A ridged sphere. He knows when he sees it, that this is the compacted shape of a payload. He shifts the box into the light and the sphere turns red, dense granules glittering.
“I know today sucks for you so I got you something. I hope this present doesn’t cross workplace ethical boundaries.”
He’s in the bathroom now. Easy to pass between rooms in an apartment this small. He runs the bath and sips his beer.
“You’re actually doing it, wow.”
Like a curse, a ritual. It has to play out.
He drops the bath bomb in the water and the clear water explodes with vibrant hyper-concentrated red. A smell of almonds and something girly and sweet.
A liquid marble swirl of cyan, Brilliant Blue FCF through Allura Red AC. The core is dissolving, a crackling reflection of the fireworks, water mirrored in flame.
The phone says, “Can we video chat?”
Lazur is silent. Not even air escapes his nostrils, chest tight.
“Are you doing an ellipses? You should really say dtdtdt as a handicap accessible thing—”
“Come on. I just want to talk.”
Lazur clicks his phone shut and reaches into the bathwater, pulling on the plug. The water is warm on his skin and he sighs. He feels the buildup of a thousand deferred breaths aching to flow through his face and massage his chest.
Something rings in the living room. His old tablet, forgotten under the slow explosion of his apartment detritus. He picks it up with his red-stained arm and thinks of the mall. How exposed and insane he felt forced inside that bomb. Their first true collision. The unremarkable C4 of their former selves detonated to reveal two hungry explosions without form or limit.
The tablet vibrates in his hand, red power indicator flashing like a countdown. It’ll die soon anyways. It doesn’t matter. Just turn it off.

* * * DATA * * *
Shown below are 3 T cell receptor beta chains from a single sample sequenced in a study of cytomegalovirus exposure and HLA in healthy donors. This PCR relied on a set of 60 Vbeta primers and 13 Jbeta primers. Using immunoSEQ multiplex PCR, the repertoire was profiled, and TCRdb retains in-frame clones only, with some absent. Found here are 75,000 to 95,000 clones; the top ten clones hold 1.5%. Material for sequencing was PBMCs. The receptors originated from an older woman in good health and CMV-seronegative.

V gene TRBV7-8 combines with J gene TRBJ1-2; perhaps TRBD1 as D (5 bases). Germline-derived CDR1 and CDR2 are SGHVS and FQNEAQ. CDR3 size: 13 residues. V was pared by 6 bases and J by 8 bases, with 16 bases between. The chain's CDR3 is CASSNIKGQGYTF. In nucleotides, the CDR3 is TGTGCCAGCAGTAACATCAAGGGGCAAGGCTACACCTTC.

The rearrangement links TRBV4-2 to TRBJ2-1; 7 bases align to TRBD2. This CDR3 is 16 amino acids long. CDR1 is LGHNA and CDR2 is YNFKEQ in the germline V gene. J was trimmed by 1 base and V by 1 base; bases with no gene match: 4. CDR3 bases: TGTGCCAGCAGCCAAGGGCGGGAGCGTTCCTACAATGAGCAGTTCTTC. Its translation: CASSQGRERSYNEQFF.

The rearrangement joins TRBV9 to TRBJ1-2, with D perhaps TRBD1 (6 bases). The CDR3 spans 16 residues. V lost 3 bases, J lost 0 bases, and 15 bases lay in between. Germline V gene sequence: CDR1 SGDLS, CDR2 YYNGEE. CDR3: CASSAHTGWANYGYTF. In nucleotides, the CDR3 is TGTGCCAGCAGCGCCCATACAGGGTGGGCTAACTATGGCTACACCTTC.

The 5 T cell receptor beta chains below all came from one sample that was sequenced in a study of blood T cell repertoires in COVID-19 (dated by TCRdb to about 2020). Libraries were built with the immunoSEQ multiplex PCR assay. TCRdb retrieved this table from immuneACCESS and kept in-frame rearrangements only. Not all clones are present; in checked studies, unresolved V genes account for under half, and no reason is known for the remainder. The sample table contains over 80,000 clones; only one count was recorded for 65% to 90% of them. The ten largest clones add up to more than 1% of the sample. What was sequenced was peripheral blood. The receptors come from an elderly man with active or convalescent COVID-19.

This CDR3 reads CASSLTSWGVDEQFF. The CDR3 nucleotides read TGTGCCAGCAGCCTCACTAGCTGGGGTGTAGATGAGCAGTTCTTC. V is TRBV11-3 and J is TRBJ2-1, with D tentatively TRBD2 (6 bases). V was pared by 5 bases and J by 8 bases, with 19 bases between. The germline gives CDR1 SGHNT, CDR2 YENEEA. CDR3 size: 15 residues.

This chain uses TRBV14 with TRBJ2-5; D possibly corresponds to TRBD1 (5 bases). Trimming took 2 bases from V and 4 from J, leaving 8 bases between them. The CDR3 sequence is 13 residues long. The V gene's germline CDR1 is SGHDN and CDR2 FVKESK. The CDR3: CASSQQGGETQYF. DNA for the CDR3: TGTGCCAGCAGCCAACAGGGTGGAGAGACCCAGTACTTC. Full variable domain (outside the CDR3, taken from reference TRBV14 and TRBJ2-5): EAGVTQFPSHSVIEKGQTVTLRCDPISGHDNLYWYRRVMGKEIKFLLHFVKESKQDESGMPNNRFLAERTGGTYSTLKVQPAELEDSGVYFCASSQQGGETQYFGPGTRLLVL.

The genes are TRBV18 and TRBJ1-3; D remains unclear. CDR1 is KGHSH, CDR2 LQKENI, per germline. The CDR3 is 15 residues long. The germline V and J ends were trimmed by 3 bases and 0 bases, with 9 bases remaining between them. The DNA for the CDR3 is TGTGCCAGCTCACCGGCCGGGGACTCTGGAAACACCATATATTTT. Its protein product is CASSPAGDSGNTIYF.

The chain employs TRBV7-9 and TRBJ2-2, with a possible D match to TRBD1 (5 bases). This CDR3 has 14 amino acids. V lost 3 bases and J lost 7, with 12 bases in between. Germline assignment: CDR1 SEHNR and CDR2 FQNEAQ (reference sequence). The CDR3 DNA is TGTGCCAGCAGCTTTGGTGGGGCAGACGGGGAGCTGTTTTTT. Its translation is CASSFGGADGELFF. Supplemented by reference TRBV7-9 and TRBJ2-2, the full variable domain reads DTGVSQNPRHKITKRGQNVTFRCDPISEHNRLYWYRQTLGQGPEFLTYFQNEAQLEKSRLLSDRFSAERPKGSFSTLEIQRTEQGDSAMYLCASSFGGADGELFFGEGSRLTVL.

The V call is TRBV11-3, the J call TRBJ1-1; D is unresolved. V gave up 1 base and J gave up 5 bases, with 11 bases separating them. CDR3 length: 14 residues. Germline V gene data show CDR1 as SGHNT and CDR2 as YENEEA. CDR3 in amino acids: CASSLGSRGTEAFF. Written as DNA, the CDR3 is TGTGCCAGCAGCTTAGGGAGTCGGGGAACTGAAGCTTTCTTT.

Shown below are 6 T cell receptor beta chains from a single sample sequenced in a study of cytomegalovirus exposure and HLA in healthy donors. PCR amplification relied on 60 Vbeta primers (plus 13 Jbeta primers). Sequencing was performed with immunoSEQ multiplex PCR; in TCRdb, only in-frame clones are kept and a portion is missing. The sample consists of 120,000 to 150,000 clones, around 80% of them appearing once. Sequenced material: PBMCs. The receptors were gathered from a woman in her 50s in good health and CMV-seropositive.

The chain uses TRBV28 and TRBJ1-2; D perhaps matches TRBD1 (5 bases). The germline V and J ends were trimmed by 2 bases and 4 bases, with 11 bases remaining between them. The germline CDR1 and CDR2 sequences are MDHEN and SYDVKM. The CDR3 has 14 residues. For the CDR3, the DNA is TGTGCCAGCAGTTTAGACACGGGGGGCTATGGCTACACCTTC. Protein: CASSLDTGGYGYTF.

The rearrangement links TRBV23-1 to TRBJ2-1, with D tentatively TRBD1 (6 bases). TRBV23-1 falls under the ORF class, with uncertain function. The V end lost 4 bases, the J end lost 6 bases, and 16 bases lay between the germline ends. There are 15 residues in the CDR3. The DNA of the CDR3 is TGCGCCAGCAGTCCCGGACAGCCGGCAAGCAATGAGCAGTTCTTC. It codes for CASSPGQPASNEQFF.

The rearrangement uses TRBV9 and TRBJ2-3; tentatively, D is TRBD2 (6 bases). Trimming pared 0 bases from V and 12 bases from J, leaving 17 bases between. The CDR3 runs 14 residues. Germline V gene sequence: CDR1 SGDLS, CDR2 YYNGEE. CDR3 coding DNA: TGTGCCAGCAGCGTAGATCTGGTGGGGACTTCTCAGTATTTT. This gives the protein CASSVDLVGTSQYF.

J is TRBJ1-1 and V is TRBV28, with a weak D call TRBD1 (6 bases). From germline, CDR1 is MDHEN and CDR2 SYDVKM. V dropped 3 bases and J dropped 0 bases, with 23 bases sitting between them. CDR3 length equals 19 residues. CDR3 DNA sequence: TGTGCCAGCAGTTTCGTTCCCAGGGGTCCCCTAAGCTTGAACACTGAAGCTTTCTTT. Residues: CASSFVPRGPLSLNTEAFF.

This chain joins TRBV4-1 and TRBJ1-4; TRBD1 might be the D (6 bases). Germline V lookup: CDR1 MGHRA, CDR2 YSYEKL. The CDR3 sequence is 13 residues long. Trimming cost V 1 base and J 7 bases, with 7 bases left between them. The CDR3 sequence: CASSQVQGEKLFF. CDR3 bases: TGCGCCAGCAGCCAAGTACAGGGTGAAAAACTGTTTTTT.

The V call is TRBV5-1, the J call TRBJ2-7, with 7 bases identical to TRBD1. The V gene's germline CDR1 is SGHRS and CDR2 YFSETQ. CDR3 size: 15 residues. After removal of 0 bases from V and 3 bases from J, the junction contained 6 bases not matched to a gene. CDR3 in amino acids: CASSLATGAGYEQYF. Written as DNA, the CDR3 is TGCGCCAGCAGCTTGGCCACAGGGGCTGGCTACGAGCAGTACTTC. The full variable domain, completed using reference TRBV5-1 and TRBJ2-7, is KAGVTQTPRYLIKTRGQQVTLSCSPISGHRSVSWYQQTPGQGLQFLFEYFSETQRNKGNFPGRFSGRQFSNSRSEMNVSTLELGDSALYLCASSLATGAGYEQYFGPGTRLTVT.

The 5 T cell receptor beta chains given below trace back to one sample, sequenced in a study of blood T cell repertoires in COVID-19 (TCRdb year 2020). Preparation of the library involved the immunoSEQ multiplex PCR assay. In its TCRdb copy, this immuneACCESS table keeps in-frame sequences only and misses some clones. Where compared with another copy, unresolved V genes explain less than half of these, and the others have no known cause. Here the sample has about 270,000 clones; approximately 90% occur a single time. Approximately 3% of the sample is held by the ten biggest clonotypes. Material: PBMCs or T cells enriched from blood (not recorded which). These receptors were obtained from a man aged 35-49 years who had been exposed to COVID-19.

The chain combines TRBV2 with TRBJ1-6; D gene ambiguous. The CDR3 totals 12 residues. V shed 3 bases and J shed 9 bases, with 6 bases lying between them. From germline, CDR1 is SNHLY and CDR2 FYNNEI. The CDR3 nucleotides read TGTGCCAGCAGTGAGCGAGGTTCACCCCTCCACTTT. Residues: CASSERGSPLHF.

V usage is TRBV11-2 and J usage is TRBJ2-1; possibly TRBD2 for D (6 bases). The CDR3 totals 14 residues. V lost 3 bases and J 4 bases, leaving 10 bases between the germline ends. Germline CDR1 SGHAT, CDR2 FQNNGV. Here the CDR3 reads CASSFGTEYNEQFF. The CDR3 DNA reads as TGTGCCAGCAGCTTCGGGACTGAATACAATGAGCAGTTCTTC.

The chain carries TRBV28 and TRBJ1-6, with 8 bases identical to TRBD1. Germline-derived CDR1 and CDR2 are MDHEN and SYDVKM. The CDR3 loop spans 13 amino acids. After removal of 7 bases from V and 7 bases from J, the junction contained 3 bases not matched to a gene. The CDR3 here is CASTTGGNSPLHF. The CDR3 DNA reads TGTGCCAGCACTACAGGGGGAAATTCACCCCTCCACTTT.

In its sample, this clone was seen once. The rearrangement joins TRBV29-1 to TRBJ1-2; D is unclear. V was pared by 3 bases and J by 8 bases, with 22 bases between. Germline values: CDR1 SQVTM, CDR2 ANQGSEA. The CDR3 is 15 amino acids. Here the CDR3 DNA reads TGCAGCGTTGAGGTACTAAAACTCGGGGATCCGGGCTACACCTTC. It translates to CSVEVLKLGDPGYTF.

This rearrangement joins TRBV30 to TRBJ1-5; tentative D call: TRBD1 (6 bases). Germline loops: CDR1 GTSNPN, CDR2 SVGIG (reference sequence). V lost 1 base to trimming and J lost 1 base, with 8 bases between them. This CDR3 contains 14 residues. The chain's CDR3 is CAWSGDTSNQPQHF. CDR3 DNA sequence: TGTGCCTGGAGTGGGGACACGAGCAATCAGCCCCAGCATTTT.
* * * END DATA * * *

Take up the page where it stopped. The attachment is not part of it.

The fireworks keep exploding and he feels that confrontational PTSD adrenal magnet hum in his brain, that rage he can’t show anyone else, and he drains his beer and answers the call.
The crippled boy sits in a wheelchair in a dark room, lit only by the screen. Cold glow on angry flesh. Ragged red crop top hanging over a sunken chest, bony legs tapered by black pantyhose like an idealization of charred limbs.
“Look who it is. The blond bombshell.”
Rubicon flushes, unable to stop a smile from stretching his face. “Is that what you wear at home?”
Lazur picks at the frayed sleeve of his black tee, fading to gray. He never goes shopping anymore. It would be such a waste to pay 30.99 for a shirt and die the next day. “What’s wrong with it?”
“You need funny dad shirts. No shut up, you need like. I’M NOT THE STEPDAD. I’M THE DAD THAT BLEW UP.”
Lazur turns away to hide his silent laugh, this temporary deformity of the jaw. “I’m never having kids.”
“You getting your tubes tied?”
“I really should.” Lazur shuts off the faucet before the red water slops over.
“Are you seriously just going to stand there fully clothed watching a bath bomb?”